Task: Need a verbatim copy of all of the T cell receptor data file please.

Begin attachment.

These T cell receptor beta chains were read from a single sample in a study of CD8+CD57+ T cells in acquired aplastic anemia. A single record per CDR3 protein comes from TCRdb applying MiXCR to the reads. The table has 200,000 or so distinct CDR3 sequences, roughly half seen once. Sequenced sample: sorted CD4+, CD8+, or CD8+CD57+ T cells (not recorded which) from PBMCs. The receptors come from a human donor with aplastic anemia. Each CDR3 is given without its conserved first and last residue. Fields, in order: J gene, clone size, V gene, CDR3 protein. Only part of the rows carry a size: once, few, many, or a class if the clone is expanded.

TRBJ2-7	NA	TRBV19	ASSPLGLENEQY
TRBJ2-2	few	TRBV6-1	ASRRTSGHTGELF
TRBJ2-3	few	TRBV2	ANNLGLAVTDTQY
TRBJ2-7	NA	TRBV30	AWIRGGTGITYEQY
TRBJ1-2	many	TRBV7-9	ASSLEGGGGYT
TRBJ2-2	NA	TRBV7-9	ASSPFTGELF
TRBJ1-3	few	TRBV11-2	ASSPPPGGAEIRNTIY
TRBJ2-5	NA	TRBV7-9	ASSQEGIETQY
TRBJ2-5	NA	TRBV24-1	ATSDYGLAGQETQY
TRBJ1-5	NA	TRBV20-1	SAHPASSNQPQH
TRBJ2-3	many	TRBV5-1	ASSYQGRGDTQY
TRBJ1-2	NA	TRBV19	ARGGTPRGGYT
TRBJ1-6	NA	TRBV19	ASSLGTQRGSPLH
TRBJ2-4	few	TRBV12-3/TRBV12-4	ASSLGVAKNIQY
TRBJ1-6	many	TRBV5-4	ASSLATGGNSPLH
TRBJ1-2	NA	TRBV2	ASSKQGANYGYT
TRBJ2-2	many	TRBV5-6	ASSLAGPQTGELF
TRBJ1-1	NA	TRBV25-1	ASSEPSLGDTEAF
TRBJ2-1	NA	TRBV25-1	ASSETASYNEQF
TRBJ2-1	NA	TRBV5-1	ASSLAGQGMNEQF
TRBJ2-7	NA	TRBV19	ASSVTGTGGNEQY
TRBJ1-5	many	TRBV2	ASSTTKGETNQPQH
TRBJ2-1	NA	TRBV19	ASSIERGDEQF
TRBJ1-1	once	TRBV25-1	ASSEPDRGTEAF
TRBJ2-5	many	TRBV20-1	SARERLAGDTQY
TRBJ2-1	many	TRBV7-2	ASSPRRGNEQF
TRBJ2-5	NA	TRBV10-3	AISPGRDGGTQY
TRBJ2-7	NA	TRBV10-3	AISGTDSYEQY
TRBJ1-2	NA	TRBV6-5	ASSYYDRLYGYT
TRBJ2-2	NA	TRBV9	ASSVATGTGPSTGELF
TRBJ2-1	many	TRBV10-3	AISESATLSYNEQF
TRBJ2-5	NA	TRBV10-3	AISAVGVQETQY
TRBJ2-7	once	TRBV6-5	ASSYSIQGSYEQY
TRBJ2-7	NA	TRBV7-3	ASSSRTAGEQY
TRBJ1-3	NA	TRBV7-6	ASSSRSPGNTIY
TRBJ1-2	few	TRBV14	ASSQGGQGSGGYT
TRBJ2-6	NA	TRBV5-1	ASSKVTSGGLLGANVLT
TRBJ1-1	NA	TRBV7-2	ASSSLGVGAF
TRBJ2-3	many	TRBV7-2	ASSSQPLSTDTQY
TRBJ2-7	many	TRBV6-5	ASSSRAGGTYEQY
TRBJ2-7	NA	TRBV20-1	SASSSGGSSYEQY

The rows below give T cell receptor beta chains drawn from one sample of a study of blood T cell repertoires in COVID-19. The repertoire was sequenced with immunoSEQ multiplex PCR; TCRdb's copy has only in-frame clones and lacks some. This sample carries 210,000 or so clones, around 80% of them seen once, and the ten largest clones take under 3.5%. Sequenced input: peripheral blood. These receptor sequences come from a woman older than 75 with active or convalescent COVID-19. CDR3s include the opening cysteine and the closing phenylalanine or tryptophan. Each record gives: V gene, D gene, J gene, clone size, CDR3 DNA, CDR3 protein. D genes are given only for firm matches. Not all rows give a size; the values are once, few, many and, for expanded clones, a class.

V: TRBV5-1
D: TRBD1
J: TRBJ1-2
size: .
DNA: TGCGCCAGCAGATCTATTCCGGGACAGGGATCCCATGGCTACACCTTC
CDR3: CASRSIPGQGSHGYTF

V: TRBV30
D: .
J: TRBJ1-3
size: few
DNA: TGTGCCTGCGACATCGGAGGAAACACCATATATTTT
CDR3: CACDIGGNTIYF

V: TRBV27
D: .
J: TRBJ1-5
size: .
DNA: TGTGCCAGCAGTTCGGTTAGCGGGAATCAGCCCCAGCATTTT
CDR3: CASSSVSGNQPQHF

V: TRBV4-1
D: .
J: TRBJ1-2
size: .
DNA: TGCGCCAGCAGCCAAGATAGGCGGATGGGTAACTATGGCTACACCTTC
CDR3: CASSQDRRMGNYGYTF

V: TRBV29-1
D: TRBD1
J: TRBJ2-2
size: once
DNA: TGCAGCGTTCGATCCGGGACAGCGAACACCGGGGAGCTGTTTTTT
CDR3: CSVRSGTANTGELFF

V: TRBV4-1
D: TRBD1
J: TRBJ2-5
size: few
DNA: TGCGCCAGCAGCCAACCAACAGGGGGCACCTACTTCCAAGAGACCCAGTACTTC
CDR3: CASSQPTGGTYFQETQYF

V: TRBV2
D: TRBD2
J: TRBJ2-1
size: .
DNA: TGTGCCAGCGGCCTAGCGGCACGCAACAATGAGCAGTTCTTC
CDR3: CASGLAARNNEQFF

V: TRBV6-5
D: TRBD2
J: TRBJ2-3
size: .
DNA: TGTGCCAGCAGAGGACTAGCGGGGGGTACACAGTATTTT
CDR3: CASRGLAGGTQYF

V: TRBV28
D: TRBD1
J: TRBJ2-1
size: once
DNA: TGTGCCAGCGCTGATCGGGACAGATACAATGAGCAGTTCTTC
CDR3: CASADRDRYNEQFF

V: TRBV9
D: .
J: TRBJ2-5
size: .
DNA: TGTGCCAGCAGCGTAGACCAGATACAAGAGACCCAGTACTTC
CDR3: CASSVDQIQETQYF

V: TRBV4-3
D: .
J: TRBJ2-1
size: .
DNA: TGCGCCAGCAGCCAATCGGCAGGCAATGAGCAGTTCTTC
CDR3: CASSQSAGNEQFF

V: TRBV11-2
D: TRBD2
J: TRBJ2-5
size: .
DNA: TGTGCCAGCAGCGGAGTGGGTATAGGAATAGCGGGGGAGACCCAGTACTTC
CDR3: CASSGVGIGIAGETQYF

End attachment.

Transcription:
These T cell receptor beta chains were read from a single sample in a study of CD8+CD57+ T cells in acquired aplastic anemia. A single record per CDR3 protein comes from TCRdb applying MiXCR to the reads. The table has 200,000 or so distinct CDR3 sequences, roughly half seen once. Sequenced sample: sorted CD4+, CD8+, or CD8+CD57+ T cells (not recorded which) from PBMCs. The receptors come from a human donor with aplastic anemia. Each CDR3 is given without its conserved first and last residue. Fields, in order: J gene, clone size, V gene, CDR3 protein. Only part of the rows carry a size: once, few, many, or a class if the clone is expanded.

TRBJ2-7	NA	TRBV19	ASSPLGLENEQY
TRBJ2-2	few	TRBV6-1	ASRRTSGHTGELF
TRBJ2-3	few	TRBV2	ANNLGLAVTDTQY
TRBJ2-7	NA	TRBV30	AWIRGGTGITYEQY
TRBJ1-2	many	TRBV7-9	ASSLEGGGGYT
TRBJ2-2	NA	TRBV7-9	ASSPFTGELF
TRBJ1-3	few	TRBV11-2	ASSPPPGGAEIRNTIY
TRBJ2-5	NA	TRBV7-9	ASSQEGIETQY
TRBJ2-5	NA	TRBV24-1	ATSDYGLAGQETQY
TRBJ1-5	NA	TRBV20-1	SAHPASSNQPQH
TRBJ2-3	many	TRBV5-1	ASSYQGRGDTQY
TRBJ1-2	NA	TRBV19	ARGGTPRGGYT
TRBJ1-6	NA	TRBV19	ASSLGTQRGSPLH
TRBJ2-4	few	TRBV12-3/TRBV12-4	ASSLGVAKNIQY
TRBJ1-6	many	TRBV5-4	ASSLATGGNSPLH
TRBJ1-2	NA	TRBV2	ASSKQGANYGYT
TRBJ2-2	many	TRBV5-6	ASSLAGPQTGELF
TRBJ1-1	NA	TRBV25-1	ASSEPSLGDTEAF
TRBJ2-1	NA	TRBV25-1	ASSETASYNEQF
TRBJ2-1	NA	TRBV5-1	ASSLAGQGMNEQF
TRBJ2-7	NA	TRBV19	ASSVTGTGGNEQY
TRBJ1-5	many	TRBV2	ASSTTKGETNQPQH
TRBJ2-1	NA	TRBV19	ASSIERGDEQF
TRBJ1-1	once	TRBV25-1	ASSEPDRGTEAF
TRBJ2-5	many	TRBV20-1	SARERLAGDTQY
TRBJ2-1	many	TRBV7-2	ASSPRRGNEQF
TRBJ2-5	NA	TRBV10-3	AISPGRDGGTQY
TRBJ2-7	NA	TRBV10-3	AISGTDSYEQY
TRBJ1-2	NA	TRBV6-5	ASSYYDRLYGYT
TRBJ2-2	NA	TRBV9	ASSVATGTGPSTGELF
TRBJ2-1	many	TRBV10-3	AISESATLSYNEQF
TRBJ2-5	NA	TRBV10-3	AISAVGVQETQY
TRBJ2-7	once	TRBV6-5	ASSYSIQGSYEQY
TRBJ2-7	NA	TRBV7-3	ASSSRTAGEQY
TRBJ1-3	NA	TRBV7-6	ASSSRSPGNTIY
TRBJ1-2	few	TRBV14	ASSQGGQGSGGYT
TRBJ2-6	NA	TRBV5-1	ASSKVTSGGLLGANVLT
TRBJ1-1	NA	TRBV7-2	ASSSLGVGAF
TRBJ2-3	many	TRBV7-2	ASSSQPLSTDTQY
TRBJ2-7	many	TRBV6-5	ASSSRAGGTYEQY
TRBJ2-7	NA	TRBV20-1	SASSSGGSSYEQY

The rows below give T cell receptor beta chains drawn from one sample of a study of blood T cell repertoires in COVID-19. The repertoire was sequenced with immunoSEQ multiplex PCR; TCRdb's copy has only in-frame clones and lacks some. This sample carries 210,000 or so clones, around 80% of them seen once, and the ten largest clones take under 3.5%. Sequenced input: peripheral blood. These receptor sequences come from a woman older than 75 with active or convalescent COVID-19. CDR3s include the opening cysteine and the closing phenylalanine or tryptophan. Each record gives: V gene, D gene, J gene, clone size, CDR3 DNA, CDR3 protein. D genes are given only for firm matches. Not all rows give a size; the values are once, few, many and, for expanded clones, a class.

V: TRBV5-1
D: TRBD1
J: TRBJ1-2
size: .
DNA: TGCGCCAGCAGATCTATTCCGGGACAGGGATCCCATGGCTACACCTTC
CDR3: CASRSIPGQGSHGYTF

V: TRBV30
D: .
J: TRBJ1-3
size: few
DNA: TGTGCCTGCGACATCGGAGGAAACACCATATATTTT
CDR3: CACDIGGNTIYF

V: TRBV27
D: .
J: TRBJ1-5
size: .
DNA: TGTGCCAGCAGTTCGGTTAGCGGGAATCAGCCCCAGCATTTT
CDR3: CASSSVSGNQPQHF

V: TRBV4-1
D: .
J: TRBJ1-2
size: .
DNA: TGCGCCAGCAGCCAAGATAGGCGGATGGGTAACTATGGCTACACCTTC
CDR3: CASSQDRRMGNYGYTF

V: TRBV29-1
D: TRBD1
J: TRBJ2-2
size: once
DNA: TGCAGCGTTCGATCCGGGACAGCGAACACCGGGGAGCTGTTTTTT
CDR3: CSVRSGTANTGELFF

V: TRBV4-1
D: TRBD1
J: TRBJ2-5
size: few
DNA: TGCGCCAGCAGCCAACCAACAGGGGGCACCTACTTCCAAGAGACCCAGTACTTC
CDR3: CASSQPTGGTYFQETQYF

V: TRBV2
D: TRBD2
J: TRBJ2-1
size: .
DNA: TGTGCCAGCGGCCTAGCGGCACGCAACAATGAGCAGTTCTTC
CDR3: CASGLAARNNEQFF

V: TRBV6-5
D: TRBD2
J: TRBJ2-3
size: .
DNA: TGTGCCAGCAGAGGACTAGCGGGGGGTACACAGTATTTT
CDR3: CASRGLAGGTQYF

V: TRBV28
D: TRBD1
J: TRBJ2-1
size: once
DNA: TGTGCCAGCGCTGATCGGGACAGATACAATGAGCAGTTCTTC
CDR3: CASADRDRYNEQFF

V: TRBV9
D: .
J: TRBJ2-5
size: .
DNA: TGTGCCAGCAGCGTAGACCAGATACAAGAGACCCAGTACTTC
CDR3: CASSVDQIQETQYF

V: TRBV4-3
D: .
J: TRBJ2-1
size: .
DNA: TGCGCCAGCAGCCAATCGGCAGGCAATGAGCAGTTCTTC
CDR3: CASSQSAGNEQFF

V: TRBV11-2
D: TRBD2
J: TRBJ2-5
size: .
DNA: TGTGCCAGCAGCGGAGTGGGTATAGGAATAGCGGGGGAGACCCAGTACTTC
CDR3: CASSGVGIGIAGETQYF